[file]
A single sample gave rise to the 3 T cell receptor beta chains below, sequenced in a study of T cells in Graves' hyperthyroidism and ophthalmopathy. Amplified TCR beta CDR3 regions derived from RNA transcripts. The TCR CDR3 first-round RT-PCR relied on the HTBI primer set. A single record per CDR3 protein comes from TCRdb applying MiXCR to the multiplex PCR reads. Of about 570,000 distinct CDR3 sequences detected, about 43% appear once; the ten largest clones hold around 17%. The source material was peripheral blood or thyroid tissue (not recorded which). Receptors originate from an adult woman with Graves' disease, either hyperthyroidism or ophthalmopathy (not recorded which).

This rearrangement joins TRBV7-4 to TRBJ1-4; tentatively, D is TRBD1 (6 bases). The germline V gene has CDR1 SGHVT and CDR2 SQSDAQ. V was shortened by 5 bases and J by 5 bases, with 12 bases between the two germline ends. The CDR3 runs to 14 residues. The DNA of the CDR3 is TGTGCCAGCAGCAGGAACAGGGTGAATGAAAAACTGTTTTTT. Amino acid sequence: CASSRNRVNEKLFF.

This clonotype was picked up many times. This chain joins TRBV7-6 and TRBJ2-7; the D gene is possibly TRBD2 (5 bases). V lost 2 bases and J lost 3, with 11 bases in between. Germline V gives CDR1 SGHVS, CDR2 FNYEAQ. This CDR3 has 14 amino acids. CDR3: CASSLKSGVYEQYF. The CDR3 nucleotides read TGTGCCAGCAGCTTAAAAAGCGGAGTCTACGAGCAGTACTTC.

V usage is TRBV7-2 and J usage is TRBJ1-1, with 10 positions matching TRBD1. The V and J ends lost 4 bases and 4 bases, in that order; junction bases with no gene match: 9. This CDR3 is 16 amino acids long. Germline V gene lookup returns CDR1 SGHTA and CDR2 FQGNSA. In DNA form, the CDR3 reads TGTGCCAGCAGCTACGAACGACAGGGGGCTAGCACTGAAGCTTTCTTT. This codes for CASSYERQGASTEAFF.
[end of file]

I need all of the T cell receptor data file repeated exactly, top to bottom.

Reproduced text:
A single sample gave rise to the 3 T cell receptor beta chains below, sequenced in a study of T cells in Graves' hyperthyroidism and ophthalmopathy. Amplified TCR beta CDR3 regions derived from RNA transcripts. The TCR CDR3 first-round RT-PCR relied on the HTBI primer set. A single record per CDR3 protein comes from TCRdb applying MiXCR to the multiplex PCR reads. Of about 570,000 distinct CDR3 sequences detected, about 43% appear once; the ten largest clones hold around 17%. The source material was peripheral blood or thyroid tissue (not recorded which). Receptors originate from an adult woman with Graves' disease, either hyperthyroidism or ophthalmopathy (not recorded which).

This rearrangement joins TRBV7-4 to TRBJ1-4; tentatively, D is TRBD1 (6 bases). The germline V gene has CDR1 SGHVT and CDR2 SQSDAQ. V was shortened by 5 bases and J by 5 bases, with 12 bases between the two germline ends. The CDR3 runs to 14 residues. The DNA of the CDR3 is TGTGCCAGCAGCAGGAACAGGGTGAATGAAAAACTGTTTTTT. Amino acid sequence: CASSRNRVNEKLFF.

This clonotype was picked up many times. This chain joins TRBV7-6 and TRBJ2-7; the D gene is possibly TRBD2 (5 bases). V lost 2 bases and J lost 3, with 11 bases in between. Germline V gives CDR1 SGHVS, CDR2 FNYEAQ. This CDR3 has 14 amino acids. CDR3: CASSLKSGVYEQYF. The CDR3 nucleotides read TGTGCCAGCAGCTTAAAAAGCGGAGTCTACGAGCAGTACTTC.

V usage is TRBV7-2 and J usage is TRBJ1-1, with 10 positions matching TRBD1. The V and J ends lost 4 bases and 4 bases, in that order; junction bases with no gene match: 9. This CDR3 is 16 amino acids long. Germline V gene lookup returns CDR1 SGHTA and CDR2 FQGNSA. In DNA form, the CDR3 reads TGTGCCAGCAGCTACGAACGACAGGGGGCTAGCACTGAAGCTTTCTTT. This codes for CASSYERQGASTEAFF.